• Data reliability: As a result of the above, stakeholders in the industry can never be sure whether they are working with the most relevant data. Adding to this is the fact that historical data is non-existent as such data are obscured by those which have had experience with the particular property, either to maintain a competitive advantage or because they were bounded by NDAs. Consequently, the prices quoted are based upon experience with similar properties but differences in the specifics might result in significant changes in costs. With no reference point, all stakeholders are left guessing as to what is a reasonable price to pay for such services. This one sided data obscurity leads to higher risk premiums so that service providers and vendors can protect their baselines.
  • Barriers to entry: A combination of data obscurity and data capital controls also results in a less competitive industry as it forms significant barriers to new market entrants. There are some startups tackling this issue via establishing a searchable platform to connect FM stakeholders but the industry is still largely driven by established networks. This is compounded by the fact that incumbents in the industry have a significant competitive advantage as they do not have to conduct any guesswork when it comes to actual operations. Additionally, transitioning out from an incumbent brings with it major risks and costs. Consequently, it is not surprising that the FM industry faces significant resistance to change of any sort.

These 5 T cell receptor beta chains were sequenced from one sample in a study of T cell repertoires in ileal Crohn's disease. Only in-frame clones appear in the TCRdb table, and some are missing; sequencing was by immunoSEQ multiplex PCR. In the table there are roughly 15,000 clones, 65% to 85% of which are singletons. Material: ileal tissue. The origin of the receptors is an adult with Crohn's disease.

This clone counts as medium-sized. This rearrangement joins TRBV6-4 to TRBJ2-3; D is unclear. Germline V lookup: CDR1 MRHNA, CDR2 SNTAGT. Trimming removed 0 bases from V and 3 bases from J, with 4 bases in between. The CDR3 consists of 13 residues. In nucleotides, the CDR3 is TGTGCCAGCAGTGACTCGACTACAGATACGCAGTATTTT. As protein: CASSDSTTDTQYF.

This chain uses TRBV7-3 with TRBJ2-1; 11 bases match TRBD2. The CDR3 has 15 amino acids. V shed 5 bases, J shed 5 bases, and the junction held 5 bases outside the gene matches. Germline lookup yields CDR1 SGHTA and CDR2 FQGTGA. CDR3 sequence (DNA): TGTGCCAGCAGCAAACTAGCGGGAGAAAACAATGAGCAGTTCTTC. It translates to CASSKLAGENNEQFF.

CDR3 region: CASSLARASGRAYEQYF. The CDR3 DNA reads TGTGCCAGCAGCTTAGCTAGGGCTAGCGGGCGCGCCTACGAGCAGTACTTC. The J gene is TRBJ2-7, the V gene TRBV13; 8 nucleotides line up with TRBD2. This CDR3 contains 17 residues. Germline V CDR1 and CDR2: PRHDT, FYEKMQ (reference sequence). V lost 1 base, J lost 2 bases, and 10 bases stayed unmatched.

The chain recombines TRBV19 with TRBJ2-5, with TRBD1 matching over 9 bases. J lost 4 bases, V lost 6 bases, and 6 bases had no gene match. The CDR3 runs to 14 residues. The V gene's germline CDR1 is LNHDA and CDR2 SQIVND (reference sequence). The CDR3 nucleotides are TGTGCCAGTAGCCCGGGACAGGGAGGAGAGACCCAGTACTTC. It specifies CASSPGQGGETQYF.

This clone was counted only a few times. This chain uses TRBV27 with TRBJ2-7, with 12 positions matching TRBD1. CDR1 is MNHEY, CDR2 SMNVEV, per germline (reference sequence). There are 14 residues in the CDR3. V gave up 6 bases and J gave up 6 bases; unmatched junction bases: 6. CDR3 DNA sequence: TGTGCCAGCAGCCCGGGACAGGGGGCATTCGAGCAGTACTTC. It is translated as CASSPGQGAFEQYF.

• Incentive misalignment: As hinted earlier, the industry as it is now is currently in a race to the bottom. Given that it is a support industry, performance in the industry has mostly been relegated to counting the number of non-performance breaches in accordance with the contract. Those on the ground are also stuck in an endless cycle of attending to tickets, checking of systems, and stock taking. Consequently, service providers and vendors are too busy trying to secure decreasing margins, leaving the industry as a whole little time to think about alternative ways to achieve value add.